Turkey changes road name for new US embassy to ‘Malcolm X Street’

New US embassy in Turkey will be located in a newly named street Malcolm X, after the famous American black civil rights movement campaigner. (AFP)
Updated 13 October 2018
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Turkey changes road name for new US embassy to ‘Malcolm X Street’

  • The change after Turkish President Erdogan met the daughters of Malcolm X during the UN General Assembly in New York

ANKARA: Turkey on Saturday renamed the road where the new US embassy is to be located after the American black Muslim civil rights campaigner Malcolm X, its latest use of a politically-loaded name for the street of a foreign mission.
The new embassy building, located in the Cukurambar district on the western outskirts of Ankara, is on what is currently named 1478 Street.
But a meeting of the Ankara city council unanimously decided to change the name to Malcolm X Street.
According to the construction contractors BL Harbert, the new complex is due to be finished in 2020.
The name change comes after President Recep Tayyip Erdogan, who regards himself as a champion of rights for Muslims around the world, met the daughters of Malcolm X on the sidelines of the UN General Assembly in New York last month.
The statement by the Ankara municipality noted that Erdogan had promised to the daughters that the name of Malcolm X would “live on” in the Turkish capital.
Turkey has on two occasions in recent months changed the name of embassy streets in Ankara to press home a political point.
In February, the street in Ankara where the current US embassy is located was renamed Olive Branch (Zeytin Dali in Turkish) Street after Turkey’s offensive against a Kurdish militia inside Syria that alarmed Washington.
And a similar step was taken when tensions with the United Arab Emirates flared after Foreign Minister Sheikh Abdullah bin Zayed Al-Nahyan retweeted a post on Twitter critical of the former Ottoman rulers of the region.
In response, Ankara renamed the street where the UAE embassy is located after the Ottoman governor of the time.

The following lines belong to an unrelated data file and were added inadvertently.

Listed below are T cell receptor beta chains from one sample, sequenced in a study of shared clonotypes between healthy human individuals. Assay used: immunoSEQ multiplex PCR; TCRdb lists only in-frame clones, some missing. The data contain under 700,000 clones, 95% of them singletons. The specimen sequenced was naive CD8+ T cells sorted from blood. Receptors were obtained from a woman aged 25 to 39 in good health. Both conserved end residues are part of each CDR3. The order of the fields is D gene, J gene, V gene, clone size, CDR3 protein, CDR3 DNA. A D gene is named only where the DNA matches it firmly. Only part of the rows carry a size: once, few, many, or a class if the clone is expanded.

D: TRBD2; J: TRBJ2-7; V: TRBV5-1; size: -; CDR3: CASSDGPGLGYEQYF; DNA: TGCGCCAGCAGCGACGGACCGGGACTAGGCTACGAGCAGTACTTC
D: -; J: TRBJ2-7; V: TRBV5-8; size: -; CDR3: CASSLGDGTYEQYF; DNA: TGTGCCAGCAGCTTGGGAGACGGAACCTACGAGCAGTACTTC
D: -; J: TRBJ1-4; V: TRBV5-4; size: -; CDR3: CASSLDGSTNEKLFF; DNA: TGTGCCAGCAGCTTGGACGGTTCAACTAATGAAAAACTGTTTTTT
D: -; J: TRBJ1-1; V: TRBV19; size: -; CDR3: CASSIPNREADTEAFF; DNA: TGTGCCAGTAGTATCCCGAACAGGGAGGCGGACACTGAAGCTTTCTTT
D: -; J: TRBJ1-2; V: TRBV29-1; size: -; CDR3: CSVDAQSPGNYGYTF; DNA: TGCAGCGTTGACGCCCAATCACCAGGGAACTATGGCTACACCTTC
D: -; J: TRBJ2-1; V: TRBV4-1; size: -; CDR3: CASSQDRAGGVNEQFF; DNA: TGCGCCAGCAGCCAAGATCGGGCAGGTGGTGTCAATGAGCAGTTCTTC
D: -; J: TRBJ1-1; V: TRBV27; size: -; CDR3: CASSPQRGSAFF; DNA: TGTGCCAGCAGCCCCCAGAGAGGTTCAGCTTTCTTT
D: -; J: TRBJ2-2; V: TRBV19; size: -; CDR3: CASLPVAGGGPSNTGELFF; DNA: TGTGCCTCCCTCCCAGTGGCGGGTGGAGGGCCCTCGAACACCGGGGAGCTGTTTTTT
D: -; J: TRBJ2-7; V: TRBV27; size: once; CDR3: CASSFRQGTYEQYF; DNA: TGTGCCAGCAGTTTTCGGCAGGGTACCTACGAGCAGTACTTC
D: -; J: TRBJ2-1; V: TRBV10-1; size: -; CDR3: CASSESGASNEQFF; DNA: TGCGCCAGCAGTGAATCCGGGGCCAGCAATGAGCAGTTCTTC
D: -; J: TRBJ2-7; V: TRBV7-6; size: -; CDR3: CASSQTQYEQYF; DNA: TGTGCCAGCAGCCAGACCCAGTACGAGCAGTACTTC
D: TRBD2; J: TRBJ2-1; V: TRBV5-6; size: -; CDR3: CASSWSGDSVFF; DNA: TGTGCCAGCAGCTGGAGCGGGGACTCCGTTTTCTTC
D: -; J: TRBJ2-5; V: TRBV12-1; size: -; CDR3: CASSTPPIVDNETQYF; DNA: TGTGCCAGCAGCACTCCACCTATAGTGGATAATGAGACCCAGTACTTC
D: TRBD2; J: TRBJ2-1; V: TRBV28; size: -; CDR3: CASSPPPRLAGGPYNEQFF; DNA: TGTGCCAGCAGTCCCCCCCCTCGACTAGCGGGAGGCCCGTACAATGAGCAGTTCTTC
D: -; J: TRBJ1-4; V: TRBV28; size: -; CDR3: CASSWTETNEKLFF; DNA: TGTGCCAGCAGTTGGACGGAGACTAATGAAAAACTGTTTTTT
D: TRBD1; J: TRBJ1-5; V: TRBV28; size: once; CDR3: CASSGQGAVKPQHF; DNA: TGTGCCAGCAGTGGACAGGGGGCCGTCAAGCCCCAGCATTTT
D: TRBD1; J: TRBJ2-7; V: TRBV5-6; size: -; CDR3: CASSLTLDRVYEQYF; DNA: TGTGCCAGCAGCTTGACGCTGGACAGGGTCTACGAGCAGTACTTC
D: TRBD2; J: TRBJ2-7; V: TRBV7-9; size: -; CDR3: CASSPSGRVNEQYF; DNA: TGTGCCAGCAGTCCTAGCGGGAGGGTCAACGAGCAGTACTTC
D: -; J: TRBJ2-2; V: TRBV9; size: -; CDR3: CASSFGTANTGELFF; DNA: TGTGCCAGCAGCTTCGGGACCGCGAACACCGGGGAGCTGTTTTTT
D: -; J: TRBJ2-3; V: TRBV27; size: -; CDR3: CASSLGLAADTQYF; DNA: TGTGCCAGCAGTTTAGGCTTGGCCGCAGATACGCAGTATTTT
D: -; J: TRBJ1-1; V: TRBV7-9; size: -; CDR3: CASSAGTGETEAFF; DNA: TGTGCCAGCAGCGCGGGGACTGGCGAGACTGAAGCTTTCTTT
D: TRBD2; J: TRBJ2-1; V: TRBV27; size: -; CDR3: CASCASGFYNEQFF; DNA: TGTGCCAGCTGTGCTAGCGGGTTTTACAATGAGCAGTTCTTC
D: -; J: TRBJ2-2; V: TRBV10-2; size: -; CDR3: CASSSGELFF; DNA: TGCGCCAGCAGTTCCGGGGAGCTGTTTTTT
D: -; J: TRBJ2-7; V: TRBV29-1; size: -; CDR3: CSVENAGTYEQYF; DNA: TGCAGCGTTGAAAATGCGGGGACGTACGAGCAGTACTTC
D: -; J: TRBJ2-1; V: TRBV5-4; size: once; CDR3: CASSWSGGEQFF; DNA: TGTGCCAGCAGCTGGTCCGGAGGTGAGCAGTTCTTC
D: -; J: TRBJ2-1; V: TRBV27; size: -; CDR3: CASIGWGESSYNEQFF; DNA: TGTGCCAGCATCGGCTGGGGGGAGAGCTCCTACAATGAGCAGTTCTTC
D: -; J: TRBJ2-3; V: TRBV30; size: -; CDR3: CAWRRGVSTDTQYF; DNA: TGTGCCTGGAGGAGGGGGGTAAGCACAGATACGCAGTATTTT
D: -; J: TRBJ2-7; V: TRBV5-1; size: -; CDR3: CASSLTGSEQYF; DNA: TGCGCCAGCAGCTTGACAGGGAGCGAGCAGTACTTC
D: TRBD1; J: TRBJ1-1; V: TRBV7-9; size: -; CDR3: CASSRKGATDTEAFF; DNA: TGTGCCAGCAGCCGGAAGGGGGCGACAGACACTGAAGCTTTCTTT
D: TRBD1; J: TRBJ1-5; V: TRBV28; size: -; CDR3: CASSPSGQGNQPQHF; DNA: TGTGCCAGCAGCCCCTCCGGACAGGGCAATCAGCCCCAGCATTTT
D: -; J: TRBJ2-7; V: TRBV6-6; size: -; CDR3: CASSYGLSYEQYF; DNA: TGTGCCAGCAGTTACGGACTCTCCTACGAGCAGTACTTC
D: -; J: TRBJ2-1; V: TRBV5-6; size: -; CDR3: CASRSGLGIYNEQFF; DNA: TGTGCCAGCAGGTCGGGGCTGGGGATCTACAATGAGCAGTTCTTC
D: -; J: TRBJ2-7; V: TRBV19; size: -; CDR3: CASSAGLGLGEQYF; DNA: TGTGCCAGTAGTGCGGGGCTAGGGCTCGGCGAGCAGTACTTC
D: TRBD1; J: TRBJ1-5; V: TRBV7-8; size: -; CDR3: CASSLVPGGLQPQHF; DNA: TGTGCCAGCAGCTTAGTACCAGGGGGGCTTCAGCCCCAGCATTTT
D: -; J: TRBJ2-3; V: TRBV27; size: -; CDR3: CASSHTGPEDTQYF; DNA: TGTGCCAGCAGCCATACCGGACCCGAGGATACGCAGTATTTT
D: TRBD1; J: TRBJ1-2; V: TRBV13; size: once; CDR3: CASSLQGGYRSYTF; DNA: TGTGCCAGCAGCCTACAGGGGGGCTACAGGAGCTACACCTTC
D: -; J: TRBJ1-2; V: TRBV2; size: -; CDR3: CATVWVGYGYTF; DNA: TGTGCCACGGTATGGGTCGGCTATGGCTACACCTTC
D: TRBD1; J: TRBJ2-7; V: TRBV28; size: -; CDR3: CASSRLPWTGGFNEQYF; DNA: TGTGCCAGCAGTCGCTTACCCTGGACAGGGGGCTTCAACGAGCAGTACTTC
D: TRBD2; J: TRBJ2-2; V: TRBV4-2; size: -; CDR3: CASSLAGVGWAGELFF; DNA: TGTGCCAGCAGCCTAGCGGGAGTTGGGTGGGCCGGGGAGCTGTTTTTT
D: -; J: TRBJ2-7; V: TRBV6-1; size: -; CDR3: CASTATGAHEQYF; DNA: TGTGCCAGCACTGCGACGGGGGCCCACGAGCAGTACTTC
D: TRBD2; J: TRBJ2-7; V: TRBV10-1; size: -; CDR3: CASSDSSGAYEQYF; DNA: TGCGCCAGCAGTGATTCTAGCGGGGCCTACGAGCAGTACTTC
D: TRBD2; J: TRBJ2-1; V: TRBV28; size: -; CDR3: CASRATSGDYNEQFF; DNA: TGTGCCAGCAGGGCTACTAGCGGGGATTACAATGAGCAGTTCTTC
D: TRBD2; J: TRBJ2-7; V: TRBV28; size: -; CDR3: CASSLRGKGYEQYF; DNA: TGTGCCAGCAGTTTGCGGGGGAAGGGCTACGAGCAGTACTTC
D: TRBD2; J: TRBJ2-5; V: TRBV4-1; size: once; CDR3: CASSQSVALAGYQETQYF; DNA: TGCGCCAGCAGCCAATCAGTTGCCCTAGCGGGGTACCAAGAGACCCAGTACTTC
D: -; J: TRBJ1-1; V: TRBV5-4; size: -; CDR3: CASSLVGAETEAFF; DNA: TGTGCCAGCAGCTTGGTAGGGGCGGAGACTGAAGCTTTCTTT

Malcolm X, who remains a hero for many blacks and Muslims in the United States, was assassinated in 1965 by gunmen with links to the the same radical black pride group that he joined in the 1950s.


Erdogan calls for fight on Islamophobia as on anti-Semitism

Updated 19 min 17 sec ago
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Erdogan calls for fight on Islamophobia as on anti-Semitism

  • The Turkish leader believes the New Zealand attack was part of a wider assault on Islam
  • He demands the West do more against anti-Muslim sentiment

ISTANBUL: Turkish President Recep Tayyip Erdogan on Friday called for a global fight against rising Islamophobia like “anti-Semitism after the Holocaust” following the deadly attacks on two New Zealand mosques.
The Turkish leader has presented the mosque attacks by a self-avowed white supremacist who killed 50 people as part of a wider assault on Islam and demands the West do more against anti-Muslim sentiment.
“Just as humanity fought against anti-Semitism after the Holocaust disaster, it should fight against rising Islamophobia in the same determined fashion,” Erdogan told a meeting of ministers from the Organization of Islamic Cooperation in Istanbul.
“Right now we are facing Islamophobia and Muslim hatred,” he said.
Erdogan said far-right neo-nazi groups should be treated as terrorists in the same way as Daesh terrorists.
On 15 March, alleged shooter Brenton Tarrant killed 50 men, women and children — the victims aged between three and 77 years old — and left dozens injured in an attack that sparked global revulsion.
He livestreamed much of the attack and spread a manifesto on social media claiming it was a strike against Muslim “invaders.”
New Zealand’s government on Friday reassured Muslims living in the country they would be “safe and secure” despite the deadly attacks in Christchurch.
“Ensuring Muslim communities in New Zealand feel safe and secure is a particular focus,” New Zealand Foreign Minister Winston Peters told the OIC meeting.
Peters said New Zealand authorities would make sure “no stone stays unturned” in the prosecution of the attacker.
“This person will face ... the New Zealand law and spend the rest of his life in isolation in a New Zealand prison,” he said.


Erdogan, campaigning for local elections this month, has angered New Zealand by repeatedly showing the video made by the alleged gunman, an Australian who was arrested.
He has also angered Australia with comments about anti-Muslim Australians being sent back in “coffins” like their grandfathers at Gallipoli, a WWI battle.
On Friday, Turkey’s Foreign Minister Mevlut Cavusoglu praised New Zealand authorities and their “sincere solidarity messages.”
“We are here to show we are one body against Islamophobic actions across the world,” he said.
The Muslim call to prayer rang out across New Zealand on Friday followed by two minutes of silence nationwide to mark a week since the attack.
Thousands of people — including Prime Minister Jacinda Ardern — stood silently in a park opposite the mosque where the killing began.